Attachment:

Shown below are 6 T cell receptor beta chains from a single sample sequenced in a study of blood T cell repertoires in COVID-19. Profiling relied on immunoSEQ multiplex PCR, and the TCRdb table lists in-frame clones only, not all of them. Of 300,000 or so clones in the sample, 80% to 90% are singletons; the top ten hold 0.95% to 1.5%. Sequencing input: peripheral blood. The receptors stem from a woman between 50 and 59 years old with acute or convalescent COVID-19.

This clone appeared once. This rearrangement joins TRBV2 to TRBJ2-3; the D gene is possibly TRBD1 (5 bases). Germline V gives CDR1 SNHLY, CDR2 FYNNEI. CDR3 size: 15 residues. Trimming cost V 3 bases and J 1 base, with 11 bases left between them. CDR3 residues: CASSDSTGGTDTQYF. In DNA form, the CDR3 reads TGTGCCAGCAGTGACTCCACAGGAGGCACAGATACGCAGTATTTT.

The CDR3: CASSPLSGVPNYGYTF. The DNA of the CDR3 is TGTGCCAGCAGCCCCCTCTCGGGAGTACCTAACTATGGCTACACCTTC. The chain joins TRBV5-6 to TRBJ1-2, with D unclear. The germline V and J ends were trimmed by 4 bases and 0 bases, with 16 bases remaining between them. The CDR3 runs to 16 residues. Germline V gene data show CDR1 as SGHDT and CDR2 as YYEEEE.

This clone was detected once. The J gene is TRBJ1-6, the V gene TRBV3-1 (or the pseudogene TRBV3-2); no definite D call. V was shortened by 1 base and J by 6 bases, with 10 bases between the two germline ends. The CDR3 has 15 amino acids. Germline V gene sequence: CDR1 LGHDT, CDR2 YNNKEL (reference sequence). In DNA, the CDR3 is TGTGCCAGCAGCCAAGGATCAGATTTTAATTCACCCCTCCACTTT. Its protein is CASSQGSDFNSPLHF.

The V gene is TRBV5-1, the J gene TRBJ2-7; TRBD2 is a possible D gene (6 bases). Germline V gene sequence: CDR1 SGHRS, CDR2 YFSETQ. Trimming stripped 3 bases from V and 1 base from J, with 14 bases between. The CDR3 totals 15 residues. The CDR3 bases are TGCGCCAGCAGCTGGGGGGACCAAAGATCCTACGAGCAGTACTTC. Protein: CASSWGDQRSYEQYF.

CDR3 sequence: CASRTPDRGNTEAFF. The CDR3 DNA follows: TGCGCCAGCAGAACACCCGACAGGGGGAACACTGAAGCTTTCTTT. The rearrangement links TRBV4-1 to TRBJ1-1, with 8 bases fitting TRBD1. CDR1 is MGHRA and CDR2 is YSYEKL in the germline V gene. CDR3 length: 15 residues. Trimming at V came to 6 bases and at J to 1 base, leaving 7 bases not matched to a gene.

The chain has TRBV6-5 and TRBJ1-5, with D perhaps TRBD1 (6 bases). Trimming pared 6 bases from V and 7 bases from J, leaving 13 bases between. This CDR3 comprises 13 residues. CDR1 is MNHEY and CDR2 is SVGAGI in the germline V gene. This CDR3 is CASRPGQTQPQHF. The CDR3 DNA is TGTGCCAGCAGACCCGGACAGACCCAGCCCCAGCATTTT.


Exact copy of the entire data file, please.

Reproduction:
Shown below are 6 T cell receptor beta chains from a single sample sequenced in a study of blood T cell repertoires in COVID-19. Profiling relied on immunoSEQ multiplex PCR, and the TCRdb table lists in-frame clones only, not all of them. Of 300,000 or so clones in the sample, 80% to 90% are singletons; the top ten hold 0.95% to 1.5%. Sequencing input: peripheral blood. The receptors stem from a woman between 50 and 59 years old with acute or convalescent COVID-19.

This clone appeared once. This rearrangement joins TRBV2 to TRBJ2-3; the D gene is possibly TRBD1 (5 bases). Germline V gives CDR1 SNHLY, CDR2 FYNNEI. CDR3 size: 15 residues. Trimming cost V 3 bases and J 1 base, with 11 bases left between them. CDR3 residues: CASSDSTGGTDTQYF. In DNA form, the CDR3 reads TGTGCCAGCAGTGACTCCACAGGAGGCACAGATACGCAGTATTTT.

The CDR3: CASSPLSGVPNYGYTF. The DNA of the CDR3 is TGTGCCAGCAGCCCCCTCTCGGGAGTACCTAACTATGGCTACACCTTC. The chain joins TRBV5-6 to TRBJ1-2, with D unclear. The germline V and J ends were trimmed by 4 bases and 0 bases, with 16 bases remaining between them. The CDR3 runs to 16 residues. Germline V gene data show CDR1 as SGHDT and CDR2 as YYEEEE.

This clone was detected once. The J gene is TRBJ1-6, the V gene TRBV3-1 (or the pseudogene TRBV3-2); no definite D call. V was shortened by 1 base and J by 6 bases, with 10 bases between the two germline ends. The CDR3 has 15 amino acids. Germline V gene sequence: CDR1 LGHDT, CDR2 YNNKEL (reference sequence). In DNA, the CDR3 is TGTGCCAGCAGCCAAGGATCAGATTTTAATTCACCCCTCCACTTT. Its protein is CASSQGSDFNSPLHF.

The V gene is TRBV5-1, the J gene TRBJ2-7; TRBD2 is a possible D gene (6 bases). Germline V gene sequence: CDR1 SGHRS, CDR2 YFSETQ. Trimming stripped 3 bases from V and 1 base from J, with 14 bases between. The CDR3 totals 15 residues. The CDR3 bases are TGCGCCAGCAGCTGGGGGGACCAAAGATCCTACGAGCAGTACTTC. Protein: CASSWGDQRSYEQYF.

CDR3 sequence: CASRTPDRGNTEAFF. The CDR3 DNA follows: TGCGCCAGCAGAACACCCGACAGGGGGAACACTGAAGCTTTCTTT. The rearrangement links TRBV4-1 to TRBJ1-1, with 8 bases fitting TRBD1. CDR1 is MGHRA and CDR2 is YSYEKL in the germline V gene. CDR3 length: 15 residues. Trimming at V came to 6 bases and at J to 1 base, leaving 7 bases not matched to a gene.

The chain has TRBV6-5 and TRBJ1-5, with D perhaps TRBD1 (6 bases). Trimming pared 6 bases from V and 7 bases from J, leaving 13 bases between. This CDR3 comprises 13 residues. CDR1 is MNHEY and CDR2 is SVGAGI in the germline V gene. This CDR3 is CASRPGQTQPQHF. The CDR3 DNA is TGTGCCAGCAGACCCGGACAGACCCAGCCCCAGCATTTT.